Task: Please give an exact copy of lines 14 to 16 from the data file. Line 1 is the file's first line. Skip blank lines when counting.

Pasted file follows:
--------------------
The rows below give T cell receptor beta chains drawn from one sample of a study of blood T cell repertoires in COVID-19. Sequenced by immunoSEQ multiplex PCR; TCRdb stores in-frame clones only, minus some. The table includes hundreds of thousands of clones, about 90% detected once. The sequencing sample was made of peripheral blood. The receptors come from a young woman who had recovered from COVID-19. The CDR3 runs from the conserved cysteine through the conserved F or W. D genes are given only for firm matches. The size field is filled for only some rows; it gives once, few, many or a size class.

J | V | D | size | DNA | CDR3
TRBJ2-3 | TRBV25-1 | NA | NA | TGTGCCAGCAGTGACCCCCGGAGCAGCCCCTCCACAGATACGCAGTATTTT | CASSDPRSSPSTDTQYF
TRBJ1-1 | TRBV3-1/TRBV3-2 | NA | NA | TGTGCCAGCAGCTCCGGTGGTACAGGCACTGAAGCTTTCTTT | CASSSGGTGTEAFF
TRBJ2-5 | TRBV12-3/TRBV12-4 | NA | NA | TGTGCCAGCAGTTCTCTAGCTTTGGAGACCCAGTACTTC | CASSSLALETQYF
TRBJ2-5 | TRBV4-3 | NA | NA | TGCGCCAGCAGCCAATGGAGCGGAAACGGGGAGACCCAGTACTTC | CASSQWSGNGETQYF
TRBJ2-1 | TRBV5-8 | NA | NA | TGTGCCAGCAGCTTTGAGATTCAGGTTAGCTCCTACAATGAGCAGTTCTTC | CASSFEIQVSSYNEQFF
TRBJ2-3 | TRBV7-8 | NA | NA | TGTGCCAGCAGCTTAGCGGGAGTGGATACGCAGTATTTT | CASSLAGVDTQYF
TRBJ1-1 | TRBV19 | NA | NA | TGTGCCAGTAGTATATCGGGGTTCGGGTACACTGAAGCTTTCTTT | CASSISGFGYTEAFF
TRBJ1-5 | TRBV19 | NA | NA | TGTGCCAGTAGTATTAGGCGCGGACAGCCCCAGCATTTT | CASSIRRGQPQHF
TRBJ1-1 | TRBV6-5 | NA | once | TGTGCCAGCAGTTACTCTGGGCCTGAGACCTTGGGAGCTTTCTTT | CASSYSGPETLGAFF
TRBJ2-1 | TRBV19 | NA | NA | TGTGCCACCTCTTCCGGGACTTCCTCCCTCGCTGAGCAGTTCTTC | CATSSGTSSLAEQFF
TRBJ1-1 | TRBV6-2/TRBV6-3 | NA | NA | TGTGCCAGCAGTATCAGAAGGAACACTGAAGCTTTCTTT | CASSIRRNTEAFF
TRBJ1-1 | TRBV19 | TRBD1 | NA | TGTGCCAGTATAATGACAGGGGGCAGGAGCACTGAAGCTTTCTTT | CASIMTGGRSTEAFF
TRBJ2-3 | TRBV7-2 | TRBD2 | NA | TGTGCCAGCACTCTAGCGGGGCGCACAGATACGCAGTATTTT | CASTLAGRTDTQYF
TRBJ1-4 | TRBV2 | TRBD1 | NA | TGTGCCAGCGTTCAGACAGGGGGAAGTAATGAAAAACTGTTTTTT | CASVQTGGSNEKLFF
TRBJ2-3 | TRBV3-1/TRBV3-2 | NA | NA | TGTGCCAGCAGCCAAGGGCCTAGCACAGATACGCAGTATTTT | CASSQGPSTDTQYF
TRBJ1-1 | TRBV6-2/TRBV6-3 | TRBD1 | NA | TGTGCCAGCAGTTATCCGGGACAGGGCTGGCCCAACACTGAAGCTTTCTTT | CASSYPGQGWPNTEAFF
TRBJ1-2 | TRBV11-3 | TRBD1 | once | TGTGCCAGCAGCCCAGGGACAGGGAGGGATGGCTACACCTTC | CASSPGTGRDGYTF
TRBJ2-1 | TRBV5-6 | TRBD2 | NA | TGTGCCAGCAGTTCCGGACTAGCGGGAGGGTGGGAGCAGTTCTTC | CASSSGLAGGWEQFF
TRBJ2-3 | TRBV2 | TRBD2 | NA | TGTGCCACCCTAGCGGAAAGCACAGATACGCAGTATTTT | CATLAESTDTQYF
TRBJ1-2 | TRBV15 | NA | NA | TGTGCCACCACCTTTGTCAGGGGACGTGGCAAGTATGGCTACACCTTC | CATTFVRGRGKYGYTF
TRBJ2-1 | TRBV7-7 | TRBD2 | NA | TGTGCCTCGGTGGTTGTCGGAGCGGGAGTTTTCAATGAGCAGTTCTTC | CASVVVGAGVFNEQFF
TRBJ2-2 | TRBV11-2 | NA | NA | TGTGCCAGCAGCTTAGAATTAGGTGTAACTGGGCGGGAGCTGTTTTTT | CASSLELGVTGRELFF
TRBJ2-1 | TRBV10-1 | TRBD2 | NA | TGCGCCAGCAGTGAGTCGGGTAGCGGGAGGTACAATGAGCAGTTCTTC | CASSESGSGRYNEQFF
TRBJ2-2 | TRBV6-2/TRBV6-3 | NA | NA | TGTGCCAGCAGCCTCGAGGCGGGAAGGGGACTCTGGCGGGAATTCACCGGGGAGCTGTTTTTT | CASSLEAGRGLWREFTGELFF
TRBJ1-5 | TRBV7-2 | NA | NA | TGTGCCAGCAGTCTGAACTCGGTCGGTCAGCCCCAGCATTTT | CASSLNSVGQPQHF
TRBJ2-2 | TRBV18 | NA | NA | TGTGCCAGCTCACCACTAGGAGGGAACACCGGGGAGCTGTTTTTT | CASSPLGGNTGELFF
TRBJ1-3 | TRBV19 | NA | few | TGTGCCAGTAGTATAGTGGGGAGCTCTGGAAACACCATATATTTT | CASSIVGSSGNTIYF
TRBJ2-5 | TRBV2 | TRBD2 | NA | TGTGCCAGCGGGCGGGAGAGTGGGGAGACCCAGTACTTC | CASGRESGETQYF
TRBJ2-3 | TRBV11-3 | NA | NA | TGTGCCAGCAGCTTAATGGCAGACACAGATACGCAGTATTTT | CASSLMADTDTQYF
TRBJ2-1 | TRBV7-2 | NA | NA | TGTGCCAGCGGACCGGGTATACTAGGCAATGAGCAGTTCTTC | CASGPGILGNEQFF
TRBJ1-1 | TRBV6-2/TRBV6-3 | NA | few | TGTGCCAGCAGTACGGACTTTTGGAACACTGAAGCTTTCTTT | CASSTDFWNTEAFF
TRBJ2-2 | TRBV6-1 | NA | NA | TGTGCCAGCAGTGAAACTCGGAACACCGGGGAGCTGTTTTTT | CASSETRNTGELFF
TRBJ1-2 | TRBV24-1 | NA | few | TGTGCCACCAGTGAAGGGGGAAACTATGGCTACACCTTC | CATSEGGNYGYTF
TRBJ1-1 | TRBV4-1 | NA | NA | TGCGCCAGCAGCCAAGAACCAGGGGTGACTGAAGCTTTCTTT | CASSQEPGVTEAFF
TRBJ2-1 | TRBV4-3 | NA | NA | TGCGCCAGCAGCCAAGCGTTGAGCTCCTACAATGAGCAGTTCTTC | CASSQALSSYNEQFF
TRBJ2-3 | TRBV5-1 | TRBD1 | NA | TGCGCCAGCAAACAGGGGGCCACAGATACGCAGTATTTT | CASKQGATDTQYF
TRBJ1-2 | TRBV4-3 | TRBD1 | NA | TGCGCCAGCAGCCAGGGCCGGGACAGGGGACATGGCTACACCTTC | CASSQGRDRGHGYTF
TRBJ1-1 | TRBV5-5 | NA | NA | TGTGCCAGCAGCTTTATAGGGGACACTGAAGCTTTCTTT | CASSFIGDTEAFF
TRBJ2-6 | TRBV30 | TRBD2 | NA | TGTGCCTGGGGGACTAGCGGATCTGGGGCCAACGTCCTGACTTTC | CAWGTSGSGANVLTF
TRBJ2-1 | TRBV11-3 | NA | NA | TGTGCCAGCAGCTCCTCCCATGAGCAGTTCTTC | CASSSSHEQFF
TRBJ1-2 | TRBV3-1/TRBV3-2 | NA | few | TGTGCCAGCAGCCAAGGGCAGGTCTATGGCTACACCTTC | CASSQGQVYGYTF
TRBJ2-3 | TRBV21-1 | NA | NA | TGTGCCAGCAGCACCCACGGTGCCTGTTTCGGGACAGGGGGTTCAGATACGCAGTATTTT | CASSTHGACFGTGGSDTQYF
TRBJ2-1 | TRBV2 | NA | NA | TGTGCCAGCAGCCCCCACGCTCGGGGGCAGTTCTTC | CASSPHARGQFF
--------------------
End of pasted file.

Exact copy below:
TRBJ1-1 | TRBV19 | TRBD1 | NA | TGTGCCAGTATAATGACAGGGGGCAGGAGCACTGAAGCTTTCTTT | CASIMTGGRSTEAFF
TRBJ2-3 | TRBV7-2 | TRBD2 | NA | TGTGCCAGCACTCTAGCGGGGCGCACAGATACGCAGTATTTT | CASTLAGRTDTQYF
TRBJ1-4 | TRBV2 | TRBD1 | NA | TGTGCCAGCGTTCAGACAGGGGGAAGTAATGAAAAACTGTTTTTT | CASVQTGGSNEKLFF